Data Strategy Course – Open Data
Section 2.4 Open Data Module
Hello and welcome to my course – on ‘Data Strategy’.
This is Ade Awokoya from LBAcademy. I am a Digital Transformation Adviser, enabling support for Business to innovate on a digital platform, with a focus on your business model.
In this session, on Open Data, we’ll be covering the fundamentals and best practices of good data management, the technology that’s available to help and discuss how and when business should apply them as they grow.
Open data can create impact. But to create impact and unlock value with open data, you need to be equipped with the right set of knowledge and skills.
Open data is a relatively new field. Its potential is being realised increasingly as it is slowly integrated into the strategies of organisations. Those working with open data or on open data initiatives often have to learn the skills as they go along.
The Open Data Institute (ODI) was set-up to address this challenge. The ODI was co-founded in 2012 by the inventor of the web Sir Tim Berners-Lee and artificial intelligence expert Sir Nigel Shadbolt to show the value of open data, and to advocate for the innovative use of open data to affect positive change across the globe.
The Open Data Initiative provides a platform for a single, comprehensive view of your data, bringing together and enriching data from all your lines of business, across all your systems to deliver real-time intelligence back into your applications and services. https://theodi.org/topic/odi-inside-business/
In April 2020, Microsoft joined the ODI’s Commercial Partnership Programme.
The objective of the partnership is to advance the cause of open, trustworthy data sharing and collaboration, such that any organisation of any size can more easily collaborate around data and realise its benefits.
Data has become an essential element of both business strategy and business operations.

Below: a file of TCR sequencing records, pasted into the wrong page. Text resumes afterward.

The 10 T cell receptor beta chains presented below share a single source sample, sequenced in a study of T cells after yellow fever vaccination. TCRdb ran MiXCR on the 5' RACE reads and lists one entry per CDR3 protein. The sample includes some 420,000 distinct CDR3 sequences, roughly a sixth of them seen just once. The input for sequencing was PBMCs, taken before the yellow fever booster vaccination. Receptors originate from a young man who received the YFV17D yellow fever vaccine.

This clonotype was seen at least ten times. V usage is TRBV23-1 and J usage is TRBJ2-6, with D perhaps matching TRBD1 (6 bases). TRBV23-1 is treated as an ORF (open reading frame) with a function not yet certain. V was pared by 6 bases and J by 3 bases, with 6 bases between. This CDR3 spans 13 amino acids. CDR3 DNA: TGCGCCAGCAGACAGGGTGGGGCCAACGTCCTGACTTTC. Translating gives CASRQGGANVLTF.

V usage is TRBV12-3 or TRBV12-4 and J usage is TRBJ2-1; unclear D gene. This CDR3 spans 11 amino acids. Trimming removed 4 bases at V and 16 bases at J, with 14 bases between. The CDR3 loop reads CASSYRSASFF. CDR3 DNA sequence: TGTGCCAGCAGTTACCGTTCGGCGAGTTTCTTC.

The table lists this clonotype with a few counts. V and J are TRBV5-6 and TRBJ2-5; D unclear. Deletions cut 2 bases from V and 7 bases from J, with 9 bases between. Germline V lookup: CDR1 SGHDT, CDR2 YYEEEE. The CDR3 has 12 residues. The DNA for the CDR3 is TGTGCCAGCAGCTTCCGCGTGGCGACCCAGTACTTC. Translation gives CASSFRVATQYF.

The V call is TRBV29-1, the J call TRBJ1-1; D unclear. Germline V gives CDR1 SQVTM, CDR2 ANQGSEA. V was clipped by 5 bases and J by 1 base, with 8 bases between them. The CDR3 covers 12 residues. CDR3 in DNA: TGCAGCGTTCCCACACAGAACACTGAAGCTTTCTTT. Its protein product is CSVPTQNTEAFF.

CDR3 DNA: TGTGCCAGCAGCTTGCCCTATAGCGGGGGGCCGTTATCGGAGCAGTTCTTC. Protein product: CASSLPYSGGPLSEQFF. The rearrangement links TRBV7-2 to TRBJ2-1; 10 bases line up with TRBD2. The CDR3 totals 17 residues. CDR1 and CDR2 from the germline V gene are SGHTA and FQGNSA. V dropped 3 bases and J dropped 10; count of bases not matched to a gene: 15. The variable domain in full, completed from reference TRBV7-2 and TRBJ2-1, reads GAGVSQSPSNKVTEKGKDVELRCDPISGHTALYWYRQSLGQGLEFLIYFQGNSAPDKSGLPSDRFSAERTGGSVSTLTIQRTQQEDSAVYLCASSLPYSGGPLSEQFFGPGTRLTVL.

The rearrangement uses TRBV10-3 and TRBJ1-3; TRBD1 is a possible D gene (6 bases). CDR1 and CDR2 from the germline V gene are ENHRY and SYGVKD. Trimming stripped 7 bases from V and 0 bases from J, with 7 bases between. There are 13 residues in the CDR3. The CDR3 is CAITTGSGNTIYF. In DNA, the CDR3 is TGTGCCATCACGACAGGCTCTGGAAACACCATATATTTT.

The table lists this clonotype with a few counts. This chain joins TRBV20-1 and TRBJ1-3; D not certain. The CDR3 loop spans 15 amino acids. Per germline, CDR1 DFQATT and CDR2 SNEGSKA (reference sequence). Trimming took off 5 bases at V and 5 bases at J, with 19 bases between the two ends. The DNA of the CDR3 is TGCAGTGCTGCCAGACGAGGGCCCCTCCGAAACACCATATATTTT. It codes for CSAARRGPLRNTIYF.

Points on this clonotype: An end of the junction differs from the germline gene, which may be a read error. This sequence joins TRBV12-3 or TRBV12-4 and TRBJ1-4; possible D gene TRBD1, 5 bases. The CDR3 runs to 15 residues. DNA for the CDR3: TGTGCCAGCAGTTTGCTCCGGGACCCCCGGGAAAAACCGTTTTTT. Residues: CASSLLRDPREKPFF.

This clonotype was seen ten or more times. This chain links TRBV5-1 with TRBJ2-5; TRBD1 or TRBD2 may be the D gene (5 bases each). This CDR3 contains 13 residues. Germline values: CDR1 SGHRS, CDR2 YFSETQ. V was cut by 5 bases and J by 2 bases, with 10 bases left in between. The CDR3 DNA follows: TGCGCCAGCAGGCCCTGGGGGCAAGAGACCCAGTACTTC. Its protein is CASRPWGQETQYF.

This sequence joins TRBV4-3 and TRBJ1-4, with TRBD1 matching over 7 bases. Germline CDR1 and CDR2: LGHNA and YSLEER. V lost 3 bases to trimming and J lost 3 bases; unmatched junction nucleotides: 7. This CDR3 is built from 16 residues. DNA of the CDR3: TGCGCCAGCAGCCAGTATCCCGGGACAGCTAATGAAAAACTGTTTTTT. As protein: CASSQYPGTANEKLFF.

This is why responsibility for data is moving up the company structure; as a business owner you should be considering your company’s data skills, data handling and data infrastructure as part of your responsibilities. The goal is to help you bring balance and alignment to how data is being used across your organisation.
The checklist suggests five critical areas leaders can explore
Organisations often underestimate the information they hold and the potential of that data.
The main type of data that organisations work with are
Administrative data are the records that are made as part of an organisation carrying out its day-to-day business. Examples are point-of-sale receipts, website access logs, or railway maintenance plans.
To make sense of the low-level information within administrative datasets, they usually have to be analysed and summarised. This aggregate data can show trends over time or highlight differences in different geographical areas or for different products or services. An example would be total sales of each product over time across supermarkets.
Sharing raw administrative data can be hard because it often contains personal data and therefore can’t usually be released under data protection legislation. Having unique access to this data may also provide you with a competitive advantage. There are usually fewer barriers to providing reference and aggregate data as open data.